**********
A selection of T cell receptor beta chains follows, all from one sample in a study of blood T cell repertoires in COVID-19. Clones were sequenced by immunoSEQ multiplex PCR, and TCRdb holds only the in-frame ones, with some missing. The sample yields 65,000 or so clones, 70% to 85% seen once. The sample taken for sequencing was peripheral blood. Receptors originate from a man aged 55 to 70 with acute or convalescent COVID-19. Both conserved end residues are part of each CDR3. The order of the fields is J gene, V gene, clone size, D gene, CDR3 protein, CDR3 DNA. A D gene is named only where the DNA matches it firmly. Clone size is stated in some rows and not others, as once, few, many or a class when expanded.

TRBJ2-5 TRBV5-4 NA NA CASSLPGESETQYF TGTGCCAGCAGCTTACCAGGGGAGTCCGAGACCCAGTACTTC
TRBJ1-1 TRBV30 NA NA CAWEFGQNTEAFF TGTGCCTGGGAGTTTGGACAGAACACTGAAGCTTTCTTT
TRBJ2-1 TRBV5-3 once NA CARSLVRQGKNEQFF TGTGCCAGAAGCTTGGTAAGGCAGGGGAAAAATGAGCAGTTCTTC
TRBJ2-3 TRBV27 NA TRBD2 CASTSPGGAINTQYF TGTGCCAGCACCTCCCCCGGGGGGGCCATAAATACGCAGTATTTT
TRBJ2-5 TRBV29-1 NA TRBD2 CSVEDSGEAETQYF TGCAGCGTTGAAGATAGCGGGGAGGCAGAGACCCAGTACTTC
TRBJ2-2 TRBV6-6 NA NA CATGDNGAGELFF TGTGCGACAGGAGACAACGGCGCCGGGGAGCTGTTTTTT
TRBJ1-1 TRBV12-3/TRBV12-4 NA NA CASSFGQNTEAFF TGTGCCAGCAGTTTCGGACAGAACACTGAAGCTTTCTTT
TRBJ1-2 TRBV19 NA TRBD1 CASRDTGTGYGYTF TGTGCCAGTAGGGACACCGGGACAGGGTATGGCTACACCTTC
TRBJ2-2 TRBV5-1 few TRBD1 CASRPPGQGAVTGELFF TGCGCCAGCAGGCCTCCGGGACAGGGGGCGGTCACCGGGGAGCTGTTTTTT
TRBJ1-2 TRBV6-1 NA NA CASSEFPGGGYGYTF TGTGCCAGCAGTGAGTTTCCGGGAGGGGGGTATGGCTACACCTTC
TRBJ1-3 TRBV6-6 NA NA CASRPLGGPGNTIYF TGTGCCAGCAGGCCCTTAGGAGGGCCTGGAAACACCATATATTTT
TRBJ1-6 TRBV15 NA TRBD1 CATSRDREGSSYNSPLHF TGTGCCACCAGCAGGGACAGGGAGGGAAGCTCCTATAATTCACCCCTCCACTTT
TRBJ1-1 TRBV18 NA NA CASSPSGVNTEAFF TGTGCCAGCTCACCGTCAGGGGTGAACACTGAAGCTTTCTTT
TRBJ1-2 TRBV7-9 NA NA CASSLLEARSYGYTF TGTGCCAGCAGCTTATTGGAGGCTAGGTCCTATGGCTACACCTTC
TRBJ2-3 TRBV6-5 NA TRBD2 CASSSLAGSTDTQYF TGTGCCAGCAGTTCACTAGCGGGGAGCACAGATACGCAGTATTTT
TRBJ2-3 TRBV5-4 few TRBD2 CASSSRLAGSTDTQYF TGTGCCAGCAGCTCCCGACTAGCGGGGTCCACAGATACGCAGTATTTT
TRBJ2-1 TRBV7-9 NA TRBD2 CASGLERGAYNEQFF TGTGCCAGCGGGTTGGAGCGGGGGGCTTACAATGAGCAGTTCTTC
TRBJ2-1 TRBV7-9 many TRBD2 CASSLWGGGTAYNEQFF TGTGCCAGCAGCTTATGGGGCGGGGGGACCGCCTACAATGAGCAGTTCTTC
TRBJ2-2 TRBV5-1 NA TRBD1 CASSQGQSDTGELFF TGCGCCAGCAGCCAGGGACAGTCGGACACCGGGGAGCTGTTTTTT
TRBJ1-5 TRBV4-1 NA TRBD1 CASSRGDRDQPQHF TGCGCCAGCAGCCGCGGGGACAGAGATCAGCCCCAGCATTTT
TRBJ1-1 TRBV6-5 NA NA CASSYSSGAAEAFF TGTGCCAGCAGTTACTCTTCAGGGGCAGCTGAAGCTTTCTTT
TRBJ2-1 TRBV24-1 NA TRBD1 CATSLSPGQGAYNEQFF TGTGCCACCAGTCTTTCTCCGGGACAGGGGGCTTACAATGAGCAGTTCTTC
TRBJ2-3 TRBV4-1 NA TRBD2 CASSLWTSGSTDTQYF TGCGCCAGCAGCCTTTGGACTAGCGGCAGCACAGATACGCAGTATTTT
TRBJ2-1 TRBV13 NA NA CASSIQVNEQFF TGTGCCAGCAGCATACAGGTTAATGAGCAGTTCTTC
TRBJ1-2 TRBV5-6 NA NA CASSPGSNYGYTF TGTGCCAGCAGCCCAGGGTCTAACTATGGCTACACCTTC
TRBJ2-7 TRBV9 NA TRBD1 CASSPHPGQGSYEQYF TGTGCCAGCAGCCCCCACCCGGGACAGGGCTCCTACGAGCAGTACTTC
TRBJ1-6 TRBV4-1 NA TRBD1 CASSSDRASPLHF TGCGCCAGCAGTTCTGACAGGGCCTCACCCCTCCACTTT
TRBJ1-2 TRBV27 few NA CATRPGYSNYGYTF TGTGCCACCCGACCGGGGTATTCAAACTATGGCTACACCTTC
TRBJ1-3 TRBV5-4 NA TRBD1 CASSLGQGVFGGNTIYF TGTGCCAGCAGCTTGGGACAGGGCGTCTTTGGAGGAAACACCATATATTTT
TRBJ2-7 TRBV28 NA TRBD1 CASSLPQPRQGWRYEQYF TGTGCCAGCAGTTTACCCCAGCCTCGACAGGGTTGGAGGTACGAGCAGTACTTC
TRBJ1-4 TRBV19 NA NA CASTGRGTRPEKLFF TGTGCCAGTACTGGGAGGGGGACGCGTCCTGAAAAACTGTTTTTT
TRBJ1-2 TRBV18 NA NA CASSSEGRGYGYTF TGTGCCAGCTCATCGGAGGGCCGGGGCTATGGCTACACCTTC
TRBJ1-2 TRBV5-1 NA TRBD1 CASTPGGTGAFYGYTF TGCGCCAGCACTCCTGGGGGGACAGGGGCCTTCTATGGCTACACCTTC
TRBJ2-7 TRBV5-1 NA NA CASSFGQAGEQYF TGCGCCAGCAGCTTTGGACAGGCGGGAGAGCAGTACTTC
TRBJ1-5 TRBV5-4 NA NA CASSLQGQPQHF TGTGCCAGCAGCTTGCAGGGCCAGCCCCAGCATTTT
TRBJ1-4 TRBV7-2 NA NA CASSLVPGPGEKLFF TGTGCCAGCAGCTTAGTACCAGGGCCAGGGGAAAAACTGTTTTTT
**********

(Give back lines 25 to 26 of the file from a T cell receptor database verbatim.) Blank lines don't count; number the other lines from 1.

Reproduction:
TRBJ2-1 TRBV13 NA NA CASSIQVNEQFF TGTGCCAGCAGCATACAGGTTAATGAGCAGTTCTTC
TRBJ1-2 TRBV5-6 NA NA CASSPGSNYGYTF TGTGCCAGCAGCCCAGGGTCTAACTATGGCTACACCTTC